Certain things that we used to think of as books -- encyclopedias, atlases, phone directories, catalogs -- have already been reinvented, and in some cases merged. Other sorts of works, particularly long-form narratives, seem to have a more durable relationship with the printed word. But even here, our relationship with these books is changing as we become more accustomed to new networked forms. Continuous partial attention. Porous boundaries between documents and media. Social and participatory forms of reading. Writing in public. All these things change the very idea of reading and writing, so when you resume an offline mode of doing these things, your perceptions and way of thinking have likely changed.
(A side note. I think this experience of passage back and forth between off and online forms, between analog and digital, is itself significant and for people in our generation, with our general background, is probably the defining state of being. We're neither immigrant or native. Or to dip into another analogical pot, we're amphibians.)
As time and technology progress and we move with increasing fluidity between print and digital, we may come to better appreciate the unique affordances of the print book. Looked at one way, the book is an outmoded technology. It lacks the interactivity and interconnectedness of networked communication and is extremely limited in scope when compared with the practically boundless universe of texts and media that exists online. But you could also see this boundedness is its greatest virtue -- the focus and structure it brings, enabling sustained thought and contemplation and private intellectual growth. Not to mention archival stability. In these ways the book is a technology that would be hard to improve upon.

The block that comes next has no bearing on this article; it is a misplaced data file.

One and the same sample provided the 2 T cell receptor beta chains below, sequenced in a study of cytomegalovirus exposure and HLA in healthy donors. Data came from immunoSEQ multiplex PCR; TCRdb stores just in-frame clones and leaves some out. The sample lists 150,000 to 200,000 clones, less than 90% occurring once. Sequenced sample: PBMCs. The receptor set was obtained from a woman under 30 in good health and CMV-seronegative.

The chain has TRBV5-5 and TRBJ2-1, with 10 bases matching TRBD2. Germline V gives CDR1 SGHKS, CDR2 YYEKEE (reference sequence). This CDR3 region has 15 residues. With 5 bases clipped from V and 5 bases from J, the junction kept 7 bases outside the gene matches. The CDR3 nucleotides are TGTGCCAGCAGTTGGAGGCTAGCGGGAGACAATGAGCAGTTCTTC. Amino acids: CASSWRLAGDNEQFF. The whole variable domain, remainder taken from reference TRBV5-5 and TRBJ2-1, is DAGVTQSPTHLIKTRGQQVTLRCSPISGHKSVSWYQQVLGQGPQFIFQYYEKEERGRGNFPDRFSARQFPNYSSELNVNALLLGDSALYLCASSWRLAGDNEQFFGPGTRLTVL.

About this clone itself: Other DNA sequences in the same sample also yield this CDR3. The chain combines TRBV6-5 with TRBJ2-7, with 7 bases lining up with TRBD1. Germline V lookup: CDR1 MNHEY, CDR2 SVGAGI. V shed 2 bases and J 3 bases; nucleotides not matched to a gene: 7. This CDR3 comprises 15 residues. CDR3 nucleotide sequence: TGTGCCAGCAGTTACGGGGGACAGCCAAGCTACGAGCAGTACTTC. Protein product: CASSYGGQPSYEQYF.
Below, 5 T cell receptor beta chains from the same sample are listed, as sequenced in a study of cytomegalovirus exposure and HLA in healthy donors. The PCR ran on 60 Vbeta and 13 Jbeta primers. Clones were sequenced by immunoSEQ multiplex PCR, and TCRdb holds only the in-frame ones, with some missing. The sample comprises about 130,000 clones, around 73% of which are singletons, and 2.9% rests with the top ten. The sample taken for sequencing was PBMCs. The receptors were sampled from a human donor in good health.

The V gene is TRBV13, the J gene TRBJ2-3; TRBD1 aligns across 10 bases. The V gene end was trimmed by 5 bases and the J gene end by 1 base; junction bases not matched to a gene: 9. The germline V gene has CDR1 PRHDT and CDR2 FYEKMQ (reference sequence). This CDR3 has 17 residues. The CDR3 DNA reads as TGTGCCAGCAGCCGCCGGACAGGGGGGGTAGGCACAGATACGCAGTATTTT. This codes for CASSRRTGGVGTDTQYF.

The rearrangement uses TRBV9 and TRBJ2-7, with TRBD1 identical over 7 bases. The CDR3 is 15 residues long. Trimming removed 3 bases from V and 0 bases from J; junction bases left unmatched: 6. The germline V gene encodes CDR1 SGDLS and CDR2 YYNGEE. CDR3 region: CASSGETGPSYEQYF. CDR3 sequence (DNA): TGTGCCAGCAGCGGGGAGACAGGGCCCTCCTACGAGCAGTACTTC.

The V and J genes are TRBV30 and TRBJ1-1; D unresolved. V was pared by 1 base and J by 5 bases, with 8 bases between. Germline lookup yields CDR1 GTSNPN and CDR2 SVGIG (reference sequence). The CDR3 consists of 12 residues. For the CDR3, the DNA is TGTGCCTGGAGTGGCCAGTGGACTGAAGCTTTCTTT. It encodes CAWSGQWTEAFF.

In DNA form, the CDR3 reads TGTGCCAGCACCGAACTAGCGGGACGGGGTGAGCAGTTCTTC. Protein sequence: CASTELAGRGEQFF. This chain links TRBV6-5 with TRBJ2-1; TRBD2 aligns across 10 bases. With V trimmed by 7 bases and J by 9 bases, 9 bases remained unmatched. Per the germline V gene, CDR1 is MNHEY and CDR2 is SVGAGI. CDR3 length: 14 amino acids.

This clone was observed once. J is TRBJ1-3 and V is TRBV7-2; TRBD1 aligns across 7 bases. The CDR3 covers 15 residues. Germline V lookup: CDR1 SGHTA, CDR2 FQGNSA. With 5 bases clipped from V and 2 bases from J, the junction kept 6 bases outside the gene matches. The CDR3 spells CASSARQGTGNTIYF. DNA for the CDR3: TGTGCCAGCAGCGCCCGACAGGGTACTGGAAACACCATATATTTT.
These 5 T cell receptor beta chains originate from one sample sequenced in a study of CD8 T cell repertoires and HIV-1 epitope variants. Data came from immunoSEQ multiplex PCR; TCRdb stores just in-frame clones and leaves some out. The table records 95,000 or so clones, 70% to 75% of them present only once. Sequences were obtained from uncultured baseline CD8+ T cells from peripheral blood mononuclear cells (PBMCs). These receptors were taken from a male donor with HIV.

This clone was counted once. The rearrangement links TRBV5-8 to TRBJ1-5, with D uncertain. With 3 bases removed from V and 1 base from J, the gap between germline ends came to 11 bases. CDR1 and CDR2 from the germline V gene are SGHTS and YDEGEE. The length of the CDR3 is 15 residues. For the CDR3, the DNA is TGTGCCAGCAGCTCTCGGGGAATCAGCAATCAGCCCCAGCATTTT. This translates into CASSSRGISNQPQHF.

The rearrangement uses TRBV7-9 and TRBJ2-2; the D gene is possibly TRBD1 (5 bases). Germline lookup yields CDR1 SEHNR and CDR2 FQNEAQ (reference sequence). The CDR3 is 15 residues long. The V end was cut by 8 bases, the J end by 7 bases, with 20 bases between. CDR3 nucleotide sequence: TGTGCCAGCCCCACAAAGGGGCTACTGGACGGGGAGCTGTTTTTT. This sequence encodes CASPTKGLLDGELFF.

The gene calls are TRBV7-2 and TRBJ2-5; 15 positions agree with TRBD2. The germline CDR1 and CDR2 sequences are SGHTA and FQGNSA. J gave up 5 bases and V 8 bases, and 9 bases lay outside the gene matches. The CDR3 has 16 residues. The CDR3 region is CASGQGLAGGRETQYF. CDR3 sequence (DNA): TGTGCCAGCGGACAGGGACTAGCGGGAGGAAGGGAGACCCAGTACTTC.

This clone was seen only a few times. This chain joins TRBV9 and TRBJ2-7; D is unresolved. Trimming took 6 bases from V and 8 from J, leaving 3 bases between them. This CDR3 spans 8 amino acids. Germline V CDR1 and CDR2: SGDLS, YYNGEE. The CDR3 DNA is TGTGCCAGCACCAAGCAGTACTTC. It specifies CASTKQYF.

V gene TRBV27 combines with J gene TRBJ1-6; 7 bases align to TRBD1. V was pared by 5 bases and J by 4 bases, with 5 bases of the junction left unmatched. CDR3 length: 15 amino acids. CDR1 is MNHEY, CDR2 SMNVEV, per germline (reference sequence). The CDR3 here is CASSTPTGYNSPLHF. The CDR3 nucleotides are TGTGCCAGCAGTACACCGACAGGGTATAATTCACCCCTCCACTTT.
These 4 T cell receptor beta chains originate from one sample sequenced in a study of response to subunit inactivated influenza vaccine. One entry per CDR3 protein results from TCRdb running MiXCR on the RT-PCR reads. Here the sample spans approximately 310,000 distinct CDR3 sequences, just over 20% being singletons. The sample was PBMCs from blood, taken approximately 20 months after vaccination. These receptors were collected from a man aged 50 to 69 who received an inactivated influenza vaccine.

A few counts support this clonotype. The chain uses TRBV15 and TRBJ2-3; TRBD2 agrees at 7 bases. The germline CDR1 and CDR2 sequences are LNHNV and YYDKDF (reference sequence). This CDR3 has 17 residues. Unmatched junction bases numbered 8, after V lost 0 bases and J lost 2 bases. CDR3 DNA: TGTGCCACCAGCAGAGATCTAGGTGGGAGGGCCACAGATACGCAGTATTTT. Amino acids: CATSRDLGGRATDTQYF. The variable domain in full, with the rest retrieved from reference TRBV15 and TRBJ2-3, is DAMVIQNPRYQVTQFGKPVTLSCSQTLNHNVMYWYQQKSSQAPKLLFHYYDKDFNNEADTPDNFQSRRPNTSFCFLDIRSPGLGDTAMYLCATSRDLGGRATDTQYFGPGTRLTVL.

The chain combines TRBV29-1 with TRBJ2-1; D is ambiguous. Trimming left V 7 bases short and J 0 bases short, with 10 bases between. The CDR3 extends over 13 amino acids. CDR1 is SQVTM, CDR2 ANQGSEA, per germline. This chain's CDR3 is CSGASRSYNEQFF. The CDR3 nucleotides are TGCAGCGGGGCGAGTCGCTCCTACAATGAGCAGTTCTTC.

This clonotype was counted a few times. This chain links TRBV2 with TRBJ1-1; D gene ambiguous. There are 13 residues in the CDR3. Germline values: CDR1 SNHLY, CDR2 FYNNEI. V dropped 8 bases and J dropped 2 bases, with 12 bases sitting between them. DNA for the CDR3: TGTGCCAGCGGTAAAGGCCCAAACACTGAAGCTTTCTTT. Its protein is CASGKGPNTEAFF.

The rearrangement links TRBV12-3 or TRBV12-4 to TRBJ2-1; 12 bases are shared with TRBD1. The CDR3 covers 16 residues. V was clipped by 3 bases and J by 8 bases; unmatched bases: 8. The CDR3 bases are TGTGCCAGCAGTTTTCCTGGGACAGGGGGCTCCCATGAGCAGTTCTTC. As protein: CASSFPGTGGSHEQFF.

John Updike has said that books represent "an encounter, in silence, of two minds." Does that hold true now, or will it continue to as we continue to rethink the means of production (both technological and intellectual) of books? What are the advantages and disadvantages of a networked book over a book traditionally conceived in that "silent encounter"?
I think I partly answered this question in the last round. But again, as with media forms, so too with ways of reading. Updike is talking about a certain kind of reading, the kind that is best suited to the sorts of things he writes: novels, short stories and criticism. But it would be a mistake to apply this as a universal principle for all books, especially books that are intended as much, if not more, as a jumping off point for discussion as for that silent encounter.
Perhaps the biggest change being brought about by new networked forms of communication is the redefinition of the place of the individual in relation to the collective. The present publishing system very much favors the individual, both in the culture of reverence that surrounds authors and in the intellectual property system that upholds their status as professionals. Updike is at the top of this particular heap and so naturally he defends it as though it were the inviolable natural order.
Digital communication radically clashes with this order: by divorcing intellectual property from physical property (a marriage that has long enabled the culture industry to do business) and by re-situating textual communication in the network, connecting authors and readers in startling ways that rearrange the traditional hiearchies.